EU urged to intervene to protect self-made Polish businessman

| April 10, 2014 | 0 Comments
IMG_1662The European Union is being urged to intervene in a case that some say is reminiscent of the ‘black forces’ of Communism.

Marek Kmetko (pictured), a Polish-born, self-made businessman, says he has effectively become stateless as a result of a long-running “campaign” against him by the Polish authorities.

His case has now started to set alarm bells ringing at the heart of the EU with the European Parliament currently considering a petition about his case.

Denis MacShane, a former Europe minister in the UK, has thrown his weight behind efforts to clear Kmetko’s name and get full compensation for the way legal systems have allegedly been used to “destroy” his business to “benefit competitors loyal to ruling political elites.”

MacShane said: “Mr Kmetko remains proudly Polish, a patriot who speaks no other language than that of Mickiewicz, Milosz and Pope John Paul II. But someone, somewhere in the deep Polish state has decided he is an enemy of the ruling political elites.

“They tried to eliminate him using police raids and judicial measures. Now they are trying to destroy him with slander and innuendo.”

The complex case dates back to the 1990s when Kmetko set up a haulage business only to see his 300 top-of-the-range lorries taken from him a short time later by police without a warrant.

Two decades later, by now operating from Germany where he felt the legal system in place was a “better guarantee” of business security than the more volatile Poland, Kmetko employed 7,000 Polish workers and provided workers for more than 140 Polish firms.

His employment agency helped Polish start-up businesses with a tailored supply of labour and 7,000 Poles who otherwise might have been without work were in paid employment.

But history repeated itself when armed police, disguised and unidentifiable, once again raided his business premises and effectively shut down operations early in November 2013.Elderly people were allegedly dragged from their beds to be interrogated about their sons and daughters.

The European Court has in the past criticised Poland´s practice of pre-trial detention.

The Polish authorities originally accused Kmetko of money-laundering but a lengthy investigation by the Berlin police and relevant authorities cleared him.

He remains involved in a long-running legal dispute with the Polish state which he believes took advantage of “chaotic and corrupt” relations between former communist officials, criminal elements and politicians anxious to get money to run party political campaigns after 1990.

With his business and reputation facing possible ruin, he has now appealed to the EU to intervene and has launched a €10 billion lawsuit against the Polish authorities.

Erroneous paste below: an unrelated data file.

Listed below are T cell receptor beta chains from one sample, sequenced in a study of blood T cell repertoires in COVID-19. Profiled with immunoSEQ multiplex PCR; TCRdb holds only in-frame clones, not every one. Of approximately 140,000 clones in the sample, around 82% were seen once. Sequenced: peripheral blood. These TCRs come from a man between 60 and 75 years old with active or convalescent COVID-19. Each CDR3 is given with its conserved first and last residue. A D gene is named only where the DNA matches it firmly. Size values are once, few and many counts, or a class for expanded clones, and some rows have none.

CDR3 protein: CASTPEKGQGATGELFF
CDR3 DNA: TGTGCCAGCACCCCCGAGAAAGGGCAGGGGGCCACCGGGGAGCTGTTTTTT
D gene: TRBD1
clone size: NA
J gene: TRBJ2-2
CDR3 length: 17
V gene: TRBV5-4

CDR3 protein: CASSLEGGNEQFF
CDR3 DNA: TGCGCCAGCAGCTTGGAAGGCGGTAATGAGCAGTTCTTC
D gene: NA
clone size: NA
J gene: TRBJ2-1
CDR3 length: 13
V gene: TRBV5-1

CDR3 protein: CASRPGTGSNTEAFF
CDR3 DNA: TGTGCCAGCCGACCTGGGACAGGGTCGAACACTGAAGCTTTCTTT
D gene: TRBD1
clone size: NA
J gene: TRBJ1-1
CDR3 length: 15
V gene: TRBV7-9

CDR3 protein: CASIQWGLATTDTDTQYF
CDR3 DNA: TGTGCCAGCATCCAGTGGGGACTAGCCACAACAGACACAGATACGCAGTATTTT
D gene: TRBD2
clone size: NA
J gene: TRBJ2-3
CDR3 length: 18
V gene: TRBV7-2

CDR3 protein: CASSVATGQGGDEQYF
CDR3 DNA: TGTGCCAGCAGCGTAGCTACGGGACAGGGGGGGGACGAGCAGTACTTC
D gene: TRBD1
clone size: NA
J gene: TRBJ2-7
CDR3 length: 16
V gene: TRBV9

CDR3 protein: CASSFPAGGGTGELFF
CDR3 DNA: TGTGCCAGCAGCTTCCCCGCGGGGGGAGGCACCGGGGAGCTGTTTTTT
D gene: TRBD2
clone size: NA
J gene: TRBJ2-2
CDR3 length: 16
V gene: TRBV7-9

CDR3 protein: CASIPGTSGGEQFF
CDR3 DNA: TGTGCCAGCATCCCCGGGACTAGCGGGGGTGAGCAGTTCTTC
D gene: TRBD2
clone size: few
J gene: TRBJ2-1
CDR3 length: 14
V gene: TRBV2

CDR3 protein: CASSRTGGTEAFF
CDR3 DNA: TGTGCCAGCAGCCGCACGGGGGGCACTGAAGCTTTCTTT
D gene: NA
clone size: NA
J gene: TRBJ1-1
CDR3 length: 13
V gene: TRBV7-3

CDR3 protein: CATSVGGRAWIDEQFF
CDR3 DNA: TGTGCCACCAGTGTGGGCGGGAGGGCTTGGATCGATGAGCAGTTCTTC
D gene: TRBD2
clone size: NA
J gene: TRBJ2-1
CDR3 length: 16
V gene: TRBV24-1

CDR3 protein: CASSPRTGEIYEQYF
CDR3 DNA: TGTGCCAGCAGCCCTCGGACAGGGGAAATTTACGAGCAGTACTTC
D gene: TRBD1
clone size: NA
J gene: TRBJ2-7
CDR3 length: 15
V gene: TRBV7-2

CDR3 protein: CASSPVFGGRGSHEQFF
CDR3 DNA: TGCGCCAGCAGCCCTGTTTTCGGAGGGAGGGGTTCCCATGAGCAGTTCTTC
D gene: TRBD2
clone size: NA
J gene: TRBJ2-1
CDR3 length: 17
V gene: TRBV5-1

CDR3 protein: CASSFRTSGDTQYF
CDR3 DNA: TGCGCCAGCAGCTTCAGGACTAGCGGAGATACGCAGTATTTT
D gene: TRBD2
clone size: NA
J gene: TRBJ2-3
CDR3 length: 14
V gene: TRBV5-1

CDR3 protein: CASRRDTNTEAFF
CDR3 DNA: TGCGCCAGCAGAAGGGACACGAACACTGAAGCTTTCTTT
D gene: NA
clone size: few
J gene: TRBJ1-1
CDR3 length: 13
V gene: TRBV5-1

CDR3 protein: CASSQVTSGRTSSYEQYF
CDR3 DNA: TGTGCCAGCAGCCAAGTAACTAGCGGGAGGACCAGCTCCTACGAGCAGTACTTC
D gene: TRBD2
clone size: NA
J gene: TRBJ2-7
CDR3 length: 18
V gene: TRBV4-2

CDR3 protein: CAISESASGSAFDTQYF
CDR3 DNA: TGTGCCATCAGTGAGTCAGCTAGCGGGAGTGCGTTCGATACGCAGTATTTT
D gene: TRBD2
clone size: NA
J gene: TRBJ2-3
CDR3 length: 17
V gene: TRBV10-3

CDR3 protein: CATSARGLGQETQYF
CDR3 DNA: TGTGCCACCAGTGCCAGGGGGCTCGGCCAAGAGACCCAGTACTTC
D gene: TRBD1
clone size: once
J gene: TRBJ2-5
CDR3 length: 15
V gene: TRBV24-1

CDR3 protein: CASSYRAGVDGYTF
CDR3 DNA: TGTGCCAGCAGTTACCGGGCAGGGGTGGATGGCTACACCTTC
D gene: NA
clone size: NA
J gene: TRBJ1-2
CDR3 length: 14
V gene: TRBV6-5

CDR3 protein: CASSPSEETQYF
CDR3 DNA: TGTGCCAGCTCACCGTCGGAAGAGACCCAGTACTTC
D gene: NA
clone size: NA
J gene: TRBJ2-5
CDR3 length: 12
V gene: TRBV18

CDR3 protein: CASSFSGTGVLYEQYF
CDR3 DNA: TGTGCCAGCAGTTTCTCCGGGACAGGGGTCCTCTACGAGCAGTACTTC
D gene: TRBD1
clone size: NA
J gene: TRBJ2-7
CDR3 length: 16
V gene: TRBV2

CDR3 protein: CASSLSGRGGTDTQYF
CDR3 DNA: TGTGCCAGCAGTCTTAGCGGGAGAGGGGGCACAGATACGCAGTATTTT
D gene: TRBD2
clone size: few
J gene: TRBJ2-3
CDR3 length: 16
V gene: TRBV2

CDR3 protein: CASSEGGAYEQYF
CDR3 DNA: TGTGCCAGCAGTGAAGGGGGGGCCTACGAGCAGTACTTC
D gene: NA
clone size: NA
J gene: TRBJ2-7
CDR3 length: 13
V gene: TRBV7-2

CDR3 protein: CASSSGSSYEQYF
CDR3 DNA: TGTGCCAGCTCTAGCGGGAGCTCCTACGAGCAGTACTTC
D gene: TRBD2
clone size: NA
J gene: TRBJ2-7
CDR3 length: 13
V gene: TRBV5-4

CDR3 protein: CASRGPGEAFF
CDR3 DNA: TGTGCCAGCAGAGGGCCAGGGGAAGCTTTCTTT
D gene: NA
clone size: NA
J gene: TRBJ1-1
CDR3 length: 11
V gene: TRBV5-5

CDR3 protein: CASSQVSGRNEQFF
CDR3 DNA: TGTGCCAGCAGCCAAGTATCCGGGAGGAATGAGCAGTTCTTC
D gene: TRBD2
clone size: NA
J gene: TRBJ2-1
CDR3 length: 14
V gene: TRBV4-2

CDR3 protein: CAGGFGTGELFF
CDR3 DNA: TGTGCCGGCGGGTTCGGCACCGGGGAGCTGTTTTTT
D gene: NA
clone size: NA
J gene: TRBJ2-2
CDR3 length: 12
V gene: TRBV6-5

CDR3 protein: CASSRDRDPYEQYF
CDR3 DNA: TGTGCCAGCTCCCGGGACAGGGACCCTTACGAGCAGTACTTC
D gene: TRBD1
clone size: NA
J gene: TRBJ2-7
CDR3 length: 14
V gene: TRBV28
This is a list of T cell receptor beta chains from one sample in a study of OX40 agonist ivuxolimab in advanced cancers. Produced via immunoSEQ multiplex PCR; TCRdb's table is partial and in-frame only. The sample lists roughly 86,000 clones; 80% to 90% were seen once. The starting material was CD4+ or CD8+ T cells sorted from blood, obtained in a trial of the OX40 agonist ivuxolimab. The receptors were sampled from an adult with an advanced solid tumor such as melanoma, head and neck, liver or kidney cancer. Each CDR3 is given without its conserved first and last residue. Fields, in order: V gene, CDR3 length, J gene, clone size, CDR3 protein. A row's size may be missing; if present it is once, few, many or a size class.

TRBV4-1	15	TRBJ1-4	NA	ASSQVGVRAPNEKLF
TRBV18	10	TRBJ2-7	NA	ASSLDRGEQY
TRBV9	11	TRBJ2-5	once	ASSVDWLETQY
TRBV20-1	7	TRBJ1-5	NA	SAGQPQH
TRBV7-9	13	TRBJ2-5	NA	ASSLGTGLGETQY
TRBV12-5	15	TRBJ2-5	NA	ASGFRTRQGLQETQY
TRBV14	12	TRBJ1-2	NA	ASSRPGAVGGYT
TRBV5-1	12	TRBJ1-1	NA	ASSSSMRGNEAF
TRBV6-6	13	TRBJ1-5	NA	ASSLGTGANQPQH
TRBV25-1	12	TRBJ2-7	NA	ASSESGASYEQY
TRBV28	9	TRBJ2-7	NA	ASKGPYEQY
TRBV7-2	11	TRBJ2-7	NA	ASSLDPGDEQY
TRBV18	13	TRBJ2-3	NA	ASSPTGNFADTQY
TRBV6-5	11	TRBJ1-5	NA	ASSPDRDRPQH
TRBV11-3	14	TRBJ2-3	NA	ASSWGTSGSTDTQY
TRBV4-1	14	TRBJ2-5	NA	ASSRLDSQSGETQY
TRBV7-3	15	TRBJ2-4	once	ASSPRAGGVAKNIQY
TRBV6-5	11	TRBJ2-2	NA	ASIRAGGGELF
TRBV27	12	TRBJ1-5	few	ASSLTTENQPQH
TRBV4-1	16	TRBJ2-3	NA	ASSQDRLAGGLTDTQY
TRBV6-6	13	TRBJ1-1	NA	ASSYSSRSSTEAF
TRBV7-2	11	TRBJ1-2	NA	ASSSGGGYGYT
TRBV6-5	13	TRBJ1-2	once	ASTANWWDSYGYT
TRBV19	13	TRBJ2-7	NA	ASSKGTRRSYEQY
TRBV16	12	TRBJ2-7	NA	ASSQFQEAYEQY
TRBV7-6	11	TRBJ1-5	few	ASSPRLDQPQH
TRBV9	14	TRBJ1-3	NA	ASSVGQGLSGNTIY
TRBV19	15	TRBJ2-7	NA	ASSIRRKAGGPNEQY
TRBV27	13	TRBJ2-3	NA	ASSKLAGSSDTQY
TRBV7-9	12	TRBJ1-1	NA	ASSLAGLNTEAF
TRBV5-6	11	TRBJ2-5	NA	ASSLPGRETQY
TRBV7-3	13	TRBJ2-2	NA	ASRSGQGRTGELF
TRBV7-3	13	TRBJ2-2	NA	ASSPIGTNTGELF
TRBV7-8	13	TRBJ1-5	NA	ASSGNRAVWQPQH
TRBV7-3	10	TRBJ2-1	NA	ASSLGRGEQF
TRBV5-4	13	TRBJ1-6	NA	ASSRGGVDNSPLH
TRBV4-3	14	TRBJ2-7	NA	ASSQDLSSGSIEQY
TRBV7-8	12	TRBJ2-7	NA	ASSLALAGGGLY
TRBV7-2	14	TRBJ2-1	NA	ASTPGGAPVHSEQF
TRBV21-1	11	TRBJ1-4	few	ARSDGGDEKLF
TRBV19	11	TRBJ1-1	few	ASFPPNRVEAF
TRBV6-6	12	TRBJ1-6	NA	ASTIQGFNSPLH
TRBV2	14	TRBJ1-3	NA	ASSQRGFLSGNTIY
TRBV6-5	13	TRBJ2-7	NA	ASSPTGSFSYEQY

His lawyers allege that Polish prosecutors failed to supply any legal warrants for the seizure of property owned by his firm, for the freezing of company bank accounts or seizure of company offices in Wroclaw following the November raids by the Prosecutor’s office.

His legal team have set a deadline for the authorities to provide full documentation justifying the actions by 16 April and to return to the company all corporate property and assets held by his office by that date.

Meanwhile, after more than five months, six employees of his company are still held on pre-trial bail without any formal charges having yet been filed.

One Polish centre-right MEP said: “After the Polish Foreign Minister assisted his French and German colleagues to topple the Ukrainian dictator it is time to solve an internal problem: the KGB-ish Polish tax police.

“The problem is that the country’s tax officials can detain without charge any business executive they do not like. Nor are they obliged to present to courts within a reasonable delay clear evidence or proof to justify their arrests.”

He added: “What is worse are the reports that tax police are allowed to keep some proceeds from any interventions they make, which gives them an incentive to suspend businesses from operating until moneys are paid over.”

The deputy further said he had raised his concerns “at the highest levels” of the EU, adding: “It is always difficult to criticize police raids. Polish politicians can easily face accusations, justified or false, of dubious relationships with the business world; for this reason they are reluctant to criticize or investigate the tax police.

“Any politicians who dare to raise the issue can find themselves smeared in the different media outlets in Poland as the Polish police operation still retains many of the arts of the pre-1989 era of black propaganda, disinformation, blackmailing and the threat of media exposure.”

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Category: A Frontpage, Business, Entrepreneurs, EU, European Commission

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